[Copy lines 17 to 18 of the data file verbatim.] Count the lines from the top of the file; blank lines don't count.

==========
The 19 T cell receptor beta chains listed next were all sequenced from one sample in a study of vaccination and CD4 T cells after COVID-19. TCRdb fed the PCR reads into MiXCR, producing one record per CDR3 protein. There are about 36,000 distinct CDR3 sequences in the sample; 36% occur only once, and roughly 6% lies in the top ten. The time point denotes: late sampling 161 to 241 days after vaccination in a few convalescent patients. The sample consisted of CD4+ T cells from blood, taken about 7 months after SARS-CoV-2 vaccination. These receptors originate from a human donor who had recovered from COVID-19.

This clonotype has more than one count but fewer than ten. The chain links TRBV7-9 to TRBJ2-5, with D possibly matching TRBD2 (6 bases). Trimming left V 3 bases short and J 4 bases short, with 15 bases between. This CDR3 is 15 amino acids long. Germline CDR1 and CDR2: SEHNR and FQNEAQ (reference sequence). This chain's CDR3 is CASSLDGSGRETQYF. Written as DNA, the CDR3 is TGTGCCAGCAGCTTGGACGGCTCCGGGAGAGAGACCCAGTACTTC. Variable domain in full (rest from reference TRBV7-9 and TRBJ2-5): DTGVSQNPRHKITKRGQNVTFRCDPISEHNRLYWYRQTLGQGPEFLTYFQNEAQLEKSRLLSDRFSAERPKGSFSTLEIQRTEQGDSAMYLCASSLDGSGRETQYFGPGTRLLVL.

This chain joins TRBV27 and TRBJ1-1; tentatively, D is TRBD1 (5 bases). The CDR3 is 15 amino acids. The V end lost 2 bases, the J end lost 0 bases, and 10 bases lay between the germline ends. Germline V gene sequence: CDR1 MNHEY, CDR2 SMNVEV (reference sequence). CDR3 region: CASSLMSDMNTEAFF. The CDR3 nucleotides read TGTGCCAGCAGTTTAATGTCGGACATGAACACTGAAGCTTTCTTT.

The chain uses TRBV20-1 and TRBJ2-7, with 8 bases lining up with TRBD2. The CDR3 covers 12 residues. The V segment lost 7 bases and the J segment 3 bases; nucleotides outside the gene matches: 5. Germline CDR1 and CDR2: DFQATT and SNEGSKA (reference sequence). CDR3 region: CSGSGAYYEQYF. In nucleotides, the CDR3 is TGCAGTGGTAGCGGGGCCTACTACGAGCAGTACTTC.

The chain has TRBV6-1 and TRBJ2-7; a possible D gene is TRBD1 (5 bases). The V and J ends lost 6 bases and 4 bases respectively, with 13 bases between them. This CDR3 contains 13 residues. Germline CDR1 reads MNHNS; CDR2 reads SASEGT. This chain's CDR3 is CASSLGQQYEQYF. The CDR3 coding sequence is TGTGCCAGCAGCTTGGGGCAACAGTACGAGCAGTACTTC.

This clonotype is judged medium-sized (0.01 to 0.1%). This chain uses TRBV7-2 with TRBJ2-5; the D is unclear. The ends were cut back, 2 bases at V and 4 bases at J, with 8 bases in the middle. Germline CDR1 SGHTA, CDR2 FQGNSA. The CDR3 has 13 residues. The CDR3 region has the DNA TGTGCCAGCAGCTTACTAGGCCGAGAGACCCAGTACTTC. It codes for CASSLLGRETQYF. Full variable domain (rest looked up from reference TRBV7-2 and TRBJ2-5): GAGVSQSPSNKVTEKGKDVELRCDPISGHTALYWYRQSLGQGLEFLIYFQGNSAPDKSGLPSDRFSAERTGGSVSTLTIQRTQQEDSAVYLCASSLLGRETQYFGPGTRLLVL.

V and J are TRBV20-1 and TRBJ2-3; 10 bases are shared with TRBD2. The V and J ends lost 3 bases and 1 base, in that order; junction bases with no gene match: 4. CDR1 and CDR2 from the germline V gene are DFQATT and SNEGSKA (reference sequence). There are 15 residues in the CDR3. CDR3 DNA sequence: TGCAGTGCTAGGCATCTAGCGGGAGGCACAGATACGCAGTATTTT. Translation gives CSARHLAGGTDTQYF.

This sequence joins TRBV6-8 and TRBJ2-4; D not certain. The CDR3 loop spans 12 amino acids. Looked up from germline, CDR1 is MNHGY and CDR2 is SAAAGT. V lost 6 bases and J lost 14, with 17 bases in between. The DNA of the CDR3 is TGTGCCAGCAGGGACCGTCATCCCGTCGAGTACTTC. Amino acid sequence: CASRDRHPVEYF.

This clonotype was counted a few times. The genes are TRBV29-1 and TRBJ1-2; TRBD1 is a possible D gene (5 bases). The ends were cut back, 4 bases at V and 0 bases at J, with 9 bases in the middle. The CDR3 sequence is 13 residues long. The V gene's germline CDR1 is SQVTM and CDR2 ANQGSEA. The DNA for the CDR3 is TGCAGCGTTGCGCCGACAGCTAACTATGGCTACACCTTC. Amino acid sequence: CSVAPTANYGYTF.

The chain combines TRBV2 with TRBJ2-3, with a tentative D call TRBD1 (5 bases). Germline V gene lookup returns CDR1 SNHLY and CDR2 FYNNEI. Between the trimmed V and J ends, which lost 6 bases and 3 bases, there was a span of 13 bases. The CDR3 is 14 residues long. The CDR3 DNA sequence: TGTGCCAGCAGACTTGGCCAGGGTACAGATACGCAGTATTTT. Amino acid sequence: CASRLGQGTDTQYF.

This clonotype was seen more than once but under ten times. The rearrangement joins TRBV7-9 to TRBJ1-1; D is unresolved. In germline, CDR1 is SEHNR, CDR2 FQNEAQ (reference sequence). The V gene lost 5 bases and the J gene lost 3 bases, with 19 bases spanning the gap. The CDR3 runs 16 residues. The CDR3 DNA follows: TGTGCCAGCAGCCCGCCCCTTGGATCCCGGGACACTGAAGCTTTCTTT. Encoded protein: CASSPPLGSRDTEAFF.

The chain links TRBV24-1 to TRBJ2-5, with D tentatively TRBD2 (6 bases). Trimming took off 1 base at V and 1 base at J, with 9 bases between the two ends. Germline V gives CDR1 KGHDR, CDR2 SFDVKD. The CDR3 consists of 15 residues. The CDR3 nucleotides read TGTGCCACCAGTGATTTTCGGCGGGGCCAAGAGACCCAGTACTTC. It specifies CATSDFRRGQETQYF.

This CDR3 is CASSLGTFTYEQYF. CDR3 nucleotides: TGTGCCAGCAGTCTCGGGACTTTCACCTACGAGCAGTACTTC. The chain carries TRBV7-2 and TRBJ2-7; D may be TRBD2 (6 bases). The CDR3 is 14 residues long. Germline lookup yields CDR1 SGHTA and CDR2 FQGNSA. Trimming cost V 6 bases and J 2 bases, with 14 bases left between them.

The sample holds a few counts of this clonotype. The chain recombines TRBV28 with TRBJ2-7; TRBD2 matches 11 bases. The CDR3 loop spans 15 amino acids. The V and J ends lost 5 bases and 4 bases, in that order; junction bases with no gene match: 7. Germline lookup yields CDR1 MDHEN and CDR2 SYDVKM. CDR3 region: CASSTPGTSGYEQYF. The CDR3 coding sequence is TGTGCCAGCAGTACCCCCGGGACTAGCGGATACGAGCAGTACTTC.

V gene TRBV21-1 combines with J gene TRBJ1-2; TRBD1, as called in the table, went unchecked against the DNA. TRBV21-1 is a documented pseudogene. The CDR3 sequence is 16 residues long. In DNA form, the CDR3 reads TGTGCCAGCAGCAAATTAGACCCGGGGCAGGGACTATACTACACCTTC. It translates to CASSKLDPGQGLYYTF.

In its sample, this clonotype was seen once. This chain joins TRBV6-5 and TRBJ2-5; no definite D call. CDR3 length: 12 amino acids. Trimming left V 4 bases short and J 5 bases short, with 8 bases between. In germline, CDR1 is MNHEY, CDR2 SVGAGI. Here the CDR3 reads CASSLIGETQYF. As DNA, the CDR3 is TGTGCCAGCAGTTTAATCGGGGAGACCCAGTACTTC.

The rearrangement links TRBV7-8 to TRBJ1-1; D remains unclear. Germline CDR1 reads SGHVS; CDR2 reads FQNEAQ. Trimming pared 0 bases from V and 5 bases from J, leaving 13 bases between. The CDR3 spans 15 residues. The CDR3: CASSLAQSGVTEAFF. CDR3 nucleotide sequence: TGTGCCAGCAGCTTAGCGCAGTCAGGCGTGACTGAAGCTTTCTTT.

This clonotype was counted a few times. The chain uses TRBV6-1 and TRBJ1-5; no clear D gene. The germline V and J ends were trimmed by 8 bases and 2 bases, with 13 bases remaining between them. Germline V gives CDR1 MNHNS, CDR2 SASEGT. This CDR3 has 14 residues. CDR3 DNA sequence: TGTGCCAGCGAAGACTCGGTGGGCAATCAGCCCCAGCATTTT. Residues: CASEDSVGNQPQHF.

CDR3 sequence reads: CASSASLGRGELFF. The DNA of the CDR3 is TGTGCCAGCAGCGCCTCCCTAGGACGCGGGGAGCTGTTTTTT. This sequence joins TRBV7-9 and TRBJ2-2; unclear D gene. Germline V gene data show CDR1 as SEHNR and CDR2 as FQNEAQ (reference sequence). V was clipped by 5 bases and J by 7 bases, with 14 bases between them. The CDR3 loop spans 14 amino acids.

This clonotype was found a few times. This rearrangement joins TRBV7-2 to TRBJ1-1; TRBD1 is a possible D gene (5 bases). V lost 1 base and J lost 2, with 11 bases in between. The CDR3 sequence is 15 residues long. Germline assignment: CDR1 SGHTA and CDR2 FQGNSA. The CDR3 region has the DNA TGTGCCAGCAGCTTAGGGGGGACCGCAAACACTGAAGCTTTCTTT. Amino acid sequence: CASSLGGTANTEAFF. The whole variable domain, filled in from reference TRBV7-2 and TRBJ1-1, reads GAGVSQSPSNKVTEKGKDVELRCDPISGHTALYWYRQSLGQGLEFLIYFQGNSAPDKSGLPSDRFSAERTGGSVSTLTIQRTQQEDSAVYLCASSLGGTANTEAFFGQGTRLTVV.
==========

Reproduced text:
The rearrangement links TRBV7-8 to TRBJ1-1; D remains unclear. Germline CDR1 reads SGHVS; CDR2 reads FQNEAQ. Trimming pared 0 bases from V and 5 bases from J, leaving 13 bases between. The CDR3 spans 15 residues. The CDR3: CASSLAQSGVTEAFF. CDR3 nucleotide sequence: TGTGCCAGCAGCTTAGCGCAGTCAGGCGTGACTGAAGCTTTCTTT.

This clonotype was counted a few times. The chain uses TRBV6-1 and TRBJ1-5; no clear D gene. The germline V and J ends were trimmed by 8 bases and 2 bases, with 13 bases remaining between them. Germline V gives CDR1 MNHNS, CDR2 SASEGT. This CDR3 has 14 residues. CDR3 DNA sequence: TGTGCCAGCGAAGACTCGGTGGGCAATCAGCCCCAGCATTTT. Residues: CASEDSVGNQPQHF.